Defense Secretary Jim Mattis said on Aug. 10 that the U.S. response to the threats from North Korea is being "diplomatically led," and he wants it to stay that way. "The tragedy of war is well enough known. It doesn't need another characterization beyond the fact that it would be catastrophic." (Reuters)

Secretary of State Rex Tillerson declined to respond directly Tuesday to Kim’s decision to pull back from his threat to launch missiles toward Guam, but said the door to talks remains open.

“We continue to be interested in finding a way to get to a dialogue, but that’s up to him,” Tillerson said at the State Department.

Tillerson and Mattis jointly host their Japanese counterparts in Washington on Thursday, with North Korea at the top of the agenda.

Secretary of State Rex Tillerson says the U.S. is interested in "finding a way to get to dialogue" with North Korea, but that it will be up to Kim Jong Un. (Reuters)

Army Col. Robert Manning, a Pentagon spokesman, said that he would not discuss specific scenarios involved in the training exercise. It remains focused on making sure that American and South Korean forces can work together well, he said. About 2,500 additional U.S. troops arrived on the Korean Peninsula temporarily last year for the exercise, according to a Pentagon news release at the time.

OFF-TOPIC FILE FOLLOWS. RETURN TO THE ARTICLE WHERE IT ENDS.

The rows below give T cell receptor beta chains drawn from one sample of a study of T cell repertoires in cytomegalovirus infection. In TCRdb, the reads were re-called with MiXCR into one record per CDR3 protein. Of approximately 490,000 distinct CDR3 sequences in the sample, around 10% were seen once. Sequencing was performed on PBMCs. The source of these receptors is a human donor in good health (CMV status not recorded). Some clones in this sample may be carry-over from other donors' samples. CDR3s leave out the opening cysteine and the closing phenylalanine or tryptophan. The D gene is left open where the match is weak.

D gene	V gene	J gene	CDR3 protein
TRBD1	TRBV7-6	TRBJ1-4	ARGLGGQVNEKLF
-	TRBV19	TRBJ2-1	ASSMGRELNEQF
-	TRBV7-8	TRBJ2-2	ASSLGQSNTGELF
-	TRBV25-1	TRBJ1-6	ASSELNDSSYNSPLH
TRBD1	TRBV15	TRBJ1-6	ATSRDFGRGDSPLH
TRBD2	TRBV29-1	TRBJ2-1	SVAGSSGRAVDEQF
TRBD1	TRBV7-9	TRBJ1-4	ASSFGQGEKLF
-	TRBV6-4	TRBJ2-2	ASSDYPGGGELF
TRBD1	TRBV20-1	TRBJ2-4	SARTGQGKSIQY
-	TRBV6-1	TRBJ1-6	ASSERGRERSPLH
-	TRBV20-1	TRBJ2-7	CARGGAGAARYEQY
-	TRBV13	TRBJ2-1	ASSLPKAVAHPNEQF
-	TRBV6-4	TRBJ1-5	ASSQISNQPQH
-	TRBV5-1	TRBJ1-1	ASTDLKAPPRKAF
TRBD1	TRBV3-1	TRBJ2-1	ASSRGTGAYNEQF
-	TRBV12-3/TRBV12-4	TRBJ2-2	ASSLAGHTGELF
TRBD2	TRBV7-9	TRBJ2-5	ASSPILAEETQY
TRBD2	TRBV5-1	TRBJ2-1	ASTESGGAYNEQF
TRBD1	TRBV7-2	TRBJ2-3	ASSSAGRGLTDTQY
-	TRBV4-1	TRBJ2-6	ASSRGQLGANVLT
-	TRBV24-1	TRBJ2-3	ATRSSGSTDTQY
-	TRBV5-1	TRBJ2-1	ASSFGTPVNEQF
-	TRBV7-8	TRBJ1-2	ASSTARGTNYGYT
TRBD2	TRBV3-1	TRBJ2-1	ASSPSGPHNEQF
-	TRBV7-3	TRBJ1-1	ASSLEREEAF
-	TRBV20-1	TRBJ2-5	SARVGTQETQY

Manning said that the United States and South Korea have “made a lot of progress” in the last couple of years to prepare against any North Korea threat. Ulchi-Freedom Guardian is a big part of that, with two other related exercises — Foal Eagle and Key Resolve — in the spring serving as the other significant combined training events, he said.

The U.S.-South Korean military exercises have exacerbated tensions in the past. In March, the beginning of Foal Eagle prompted North Korea to test-fire four ballistic missiles, which in turn prompted the Pentagon to announce that it was assembling a missile defense system known as Terminal High Altitude Area Defense (THAAD) on the Korean Peninsula with approval of the government in Seoul.

In 2015, Ulchi-Freedom Guardian came shortly after an Aug. 4 attack in which two South Korean soldiers stepped on land mines in the heavily militarized border region with North Korea, ironically known as the Demilitarized Zone. South Korea vowed to retaliate, and the two Koreas exchanged artillery and rocket fire over the border during Ulchi-Freedom Guardian after South Korea began broadcasting propaganda messages over the border to the north and North Korea responded by turning on its own loudspeakers.

The exercise itself has changed several times, and dates back to 1968, when South Korea and the United States created a war game called Focus Lens. That occurred after North Korea hijacked a U.S. Navy intelligence ship, the USS Pueblo, and launched a bloody Special Operations raid on the Blue House, the center of the South Korean government, with plans to kill South Korean President Park Chung-hee.

Anna Fifield in Tokyo and Anne Gearan in Washington contributed to this report.